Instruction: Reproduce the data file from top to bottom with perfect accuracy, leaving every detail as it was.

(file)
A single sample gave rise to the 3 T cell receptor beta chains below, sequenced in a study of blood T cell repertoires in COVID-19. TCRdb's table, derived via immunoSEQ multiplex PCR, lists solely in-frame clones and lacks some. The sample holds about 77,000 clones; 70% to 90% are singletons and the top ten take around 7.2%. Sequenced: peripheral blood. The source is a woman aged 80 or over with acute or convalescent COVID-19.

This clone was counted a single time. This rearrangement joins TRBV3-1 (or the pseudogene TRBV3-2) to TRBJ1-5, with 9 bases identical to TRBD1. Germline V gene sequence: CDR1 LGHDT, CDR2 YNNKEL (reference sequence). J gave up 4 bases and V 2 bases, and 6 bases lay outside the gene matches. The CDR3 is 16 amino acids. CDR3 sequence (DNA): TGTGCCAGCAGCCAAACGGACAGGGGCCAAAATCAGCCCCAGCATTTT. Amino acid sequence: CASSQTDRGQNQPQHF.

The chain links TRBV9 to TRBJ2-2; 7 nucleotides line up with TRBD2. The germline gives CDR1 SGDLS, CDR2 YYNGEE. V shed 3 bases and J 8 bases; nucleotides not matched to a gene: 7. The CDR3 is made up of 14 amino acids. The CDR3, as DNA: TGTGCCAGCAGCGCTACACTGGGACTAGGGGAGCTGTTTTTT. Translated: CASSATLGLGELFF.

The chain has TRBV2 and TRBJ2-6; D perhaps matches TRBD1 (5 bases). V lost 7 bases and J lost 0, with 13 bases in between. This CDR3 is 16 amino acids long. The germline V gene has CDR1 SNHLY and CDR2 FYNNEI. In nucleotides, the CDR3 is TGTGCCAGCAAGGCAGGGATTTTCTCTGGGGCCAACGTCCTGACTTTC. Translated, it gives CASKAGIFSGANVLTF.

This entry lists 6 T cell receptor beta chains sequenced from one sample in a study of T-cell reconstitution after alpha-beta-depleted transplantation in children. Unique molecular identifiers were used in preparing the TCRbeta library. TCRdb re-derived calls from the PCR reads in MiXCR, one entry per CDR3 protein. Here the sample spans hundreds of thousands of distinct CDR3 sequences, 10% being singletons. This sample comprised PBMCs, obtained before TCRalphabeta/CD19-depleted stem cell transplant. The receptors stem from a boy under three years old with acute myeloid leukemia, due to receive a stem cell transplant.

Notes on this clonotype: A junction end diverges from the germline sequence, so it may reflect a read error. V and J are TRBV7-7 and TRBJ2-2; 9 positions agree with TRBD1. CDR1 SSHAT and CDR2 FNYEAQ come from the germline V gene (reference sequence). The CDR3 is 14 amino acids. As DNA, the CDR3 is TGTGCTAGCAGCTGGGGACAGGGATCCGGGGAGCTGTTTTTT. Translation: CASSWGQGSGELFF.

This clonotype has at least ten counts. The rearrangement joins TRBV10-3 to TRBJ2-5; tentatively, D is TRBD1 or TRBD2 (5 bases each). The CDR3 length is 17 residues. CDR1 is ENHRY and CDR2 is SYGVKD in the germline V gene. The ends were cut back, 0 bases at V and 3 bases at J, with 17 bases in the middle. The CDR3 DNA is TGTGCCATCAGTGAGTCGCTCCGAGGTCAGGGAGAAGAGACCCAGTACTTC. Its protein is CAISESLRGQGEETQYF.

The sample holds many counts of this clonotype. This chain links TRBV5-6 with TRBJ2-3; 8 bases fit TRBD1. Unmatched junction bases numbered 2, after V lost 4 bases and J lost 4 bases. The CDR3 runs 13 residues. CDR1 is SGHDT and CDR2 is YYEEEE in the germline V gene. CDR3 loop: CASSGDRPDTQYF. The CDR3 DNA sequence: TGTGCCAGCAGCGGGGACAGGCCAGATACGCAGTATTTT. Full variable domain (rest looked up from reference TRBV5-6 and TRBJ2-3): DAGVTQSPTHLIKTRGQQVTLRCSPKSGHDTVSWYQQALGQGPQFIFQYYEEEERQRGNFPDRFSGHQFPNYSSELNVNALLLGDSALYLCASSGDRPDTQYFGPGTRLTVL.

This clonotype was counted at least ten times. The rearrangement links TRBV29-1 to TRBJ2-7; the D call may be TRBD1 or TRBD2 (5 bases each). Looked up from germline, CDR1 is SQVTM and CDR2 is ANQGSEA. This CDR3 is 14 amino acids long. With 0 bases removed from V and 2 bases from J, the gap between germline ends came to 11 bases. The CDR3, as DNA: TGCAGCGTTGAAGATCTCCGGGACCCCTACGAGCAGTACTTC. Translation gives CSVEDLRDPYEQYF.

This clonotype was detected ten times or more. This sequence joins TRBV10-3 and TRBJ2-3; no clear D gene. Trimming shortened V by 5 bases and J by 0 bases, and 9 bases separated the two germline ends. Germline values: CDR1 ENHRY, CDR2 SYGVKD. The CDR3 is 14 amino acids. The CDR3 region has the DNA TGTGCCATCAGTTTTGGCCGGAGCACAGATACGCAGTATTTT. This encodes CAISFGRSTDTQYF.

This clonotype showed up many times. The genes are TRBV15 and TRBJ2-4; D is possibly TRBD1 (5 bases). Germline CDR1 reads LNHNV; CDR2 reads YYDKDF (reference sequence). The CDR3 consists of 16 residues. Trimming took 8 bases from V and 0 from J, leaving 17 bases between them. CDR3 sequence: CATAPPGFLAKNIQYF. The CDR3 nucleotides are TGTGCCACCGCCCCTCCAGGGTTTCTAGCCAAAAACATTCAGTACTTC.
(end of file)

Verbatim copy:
A single sample gave rise to the 3 T cell receptor beta chains below, sequenced in a study of blood T cell repertoires in COVID-19. TCRdb's table, derived via immunoSEQ multiplex PCR, lists solely in-frame clones and lacks some. The sample holds about 77,000 clones; 70% to 90% are singletons and the top ten take around 7.2%. Sequenced: peripheral blood. The source is a woman aged 80 or over with acute or convalescent COVID-19.

This clone was counted a single time. This rearrangement joins TRBV3-1 (or the pseudogene TRBV3-2) to TRBJ1-5, with 9 bases identical to TRBD1. Germline V gene sequence: CDR1 LGHDT, CDR2 YNNKEL (reference sequence). J gave up 4 bases and V 2 bases, and 6 bases lay outside the gene matches. The CDR3 is 16 amino acids. CDR3 sequence (DNA): TGTGCCAGCAGCCAAACGGACAGGGGCCAAAATCAGCCCCAGCATTTT. Amino acid sequence: CASSQTDRGQNQPQHF.

The chain links TRBV9 to TRBJ2-2; 7 nucleotides line up with TRBD2. The germline gives CDR1 SGDLS, CDR2 YYNGEE. V shed 3 bases and J 8 bases; nucleotides not matched to a gene: 7. The CDR3 is made up of 14 amino acids. The CDR3, as DNA: TGTGCCAGCAGCGCTACACTGGGACTAGGGGAGCTGTTTTTT. Translated: CASSATLGLGELFF.

The chain has TRBV2 and TRBJ2-6; D perhaps matches TRBD1 (5 bases). V lost 7 bases and J lost 0, with 13 bases in between. This CDR3 is 16 amino acids long. The germline V gene has CDR1 SNHLY and CDR2 FYNNEI. In nucleotides, the CDR3 is TGTGCCAGCAAGGCAGGGATTTTCTCTGGGGCCAACGTCCTGACTTTC. Translated, it gives CASKAGIFSGANVLTF.

This entry lists 6 T cell receptor beta chains sequenced from one sample in a study of T-cell reconstitution after alpha-beta-depleted transplantation in children. Unique molecular identifiers were used in preparing the TCRbeta library. TCRdb re-derived calls from the PCR reads in MiXCR, one entry per CDR3 protein. Here the sample spans hundreds of thousands of distinct CDR3 sequences, 10% being singletons. This sample comprised PBMCs, obtained before TCRalphabeta/CD19-depleted stem cell transplant. The receptors stem from a boy under three years old with acute myeloid leukemia, due to receive a stem cell transplant.

Notes on this clonotype: A junction end diverges from the germline sequence, so it may reflect a read error. V and J are TRBV7-7 and TRBJ2-2; 9 positions agree with TRBD1. CDR1 SSHAT and CDR2 FNYEAQ come from the germline V gene (reference sequence). The CDR3 is 14 amino acids. As DNA, the CDR3 is TGTGCTAGCAGCTGGGGACAGGGATCCGGGGAGCTGTTTTTT. Translation: CASSWGQGSGELFF.

This clonotype has at least ten counts. The rearrangement joins TRBV10-3 to TRBJ2-5; tentatively, D is TRBD1 or TRBD2 (5 bases each). The CDR3 length is 17 residues. CDR1 is ENHRY and CDR2 is SYGVKD in the germline V gene. The ends were cut back, 0 bases at V and 3 bases at J, with 17 bases in the middle. The CDR3 DNA is TGTGCCATCAGTGAGTCGCTCCGAGGTCAGGGAGAAGAGACCCAGTACTTC. Its protein is CAISESLRGQGEETQYF.

The sample holds many counts of this clonotype. This chain links TRBV5-6 with TRBJ2-3; 8 bases fit TRBD1. Unmatched junction bases numbered 2, after V lost 4 bases and J lost 4 bases. The CDR3 runs 13 residues. CDR1 is SGHDT and CDR2 is YYEEEE in the germline V gene. CDR3 loop: CASSGDRPDTQYF. The CDR3 DNA sequence: TGTGCCAGCAGCGGGGACAGGCCAGATACGCAGTATTTT. Full variable domain (rest looked up from reference TRBV5-6 and TRBJ2-3): DAGVTQSPTHLIKTRGQQVTLRCSPKSGHDTVSWYQQALGQGPQFIFQYYEEEERQRGNFPDRFSGHQFPNYSSELNVNALLLGDSALYLCASSGDRPDTQYFGPGTRLTVL.

This clonotype was counted at least ten times. The rearrangement links TRBV29-1 to TRBJ2-7; the D call may be TRBD1 or TRBD2 (5 bases each). Looked up from germline, CDR1 is SQVTM and CDR2 is ANQGSEA. This CDR3 is 14 amino acids long. With 0 bases removed from V and 2 bases from J, the gap between germline ends came to 11 bases. The CDR3, as DNA: TGCAGCGTTGAAGATCTCCGGGACCCCTACGAGCAGTACTTC. Translation gives CSVEDLRDPYEQYF.

This clonotype was detected ten times or more. This sequence joins TRBV10-3 and TRBJ2-3; no clear D gene. Trimming shortened V by 5 bases and J by 0 bases, and 9 bases separated the two germline ends. Germline values: CDR1 ENHRY, CDR2 SYGVKD. The CDR3 is 14 amino acids. The CDR3 region has the DNA TGTGCCATCAGTTTTGGCCGGAGCACAGATACGCAGTATTTT. This encodes CAISFGRSTDTQYF.

This clonotype showed up many times. The genes are TRBV15 and TRBJ2-4; D is possibly TRBD1 (5 bases). Germline CDR1 reads LNHNV; CDR2 reads YYDKDF (reference sequence). The CDR3 consists of 16 residues. Trimming took 8 bases from V and 0 from J, leaving 17 bases between them. CDR3 sequence: CATAPPGFLAKNIQYF. The CDR3 nucleotides are TGTGCCACCGCCCCTCCAGGGTTTCTAGCCAAAAACATTCAGTACTTC.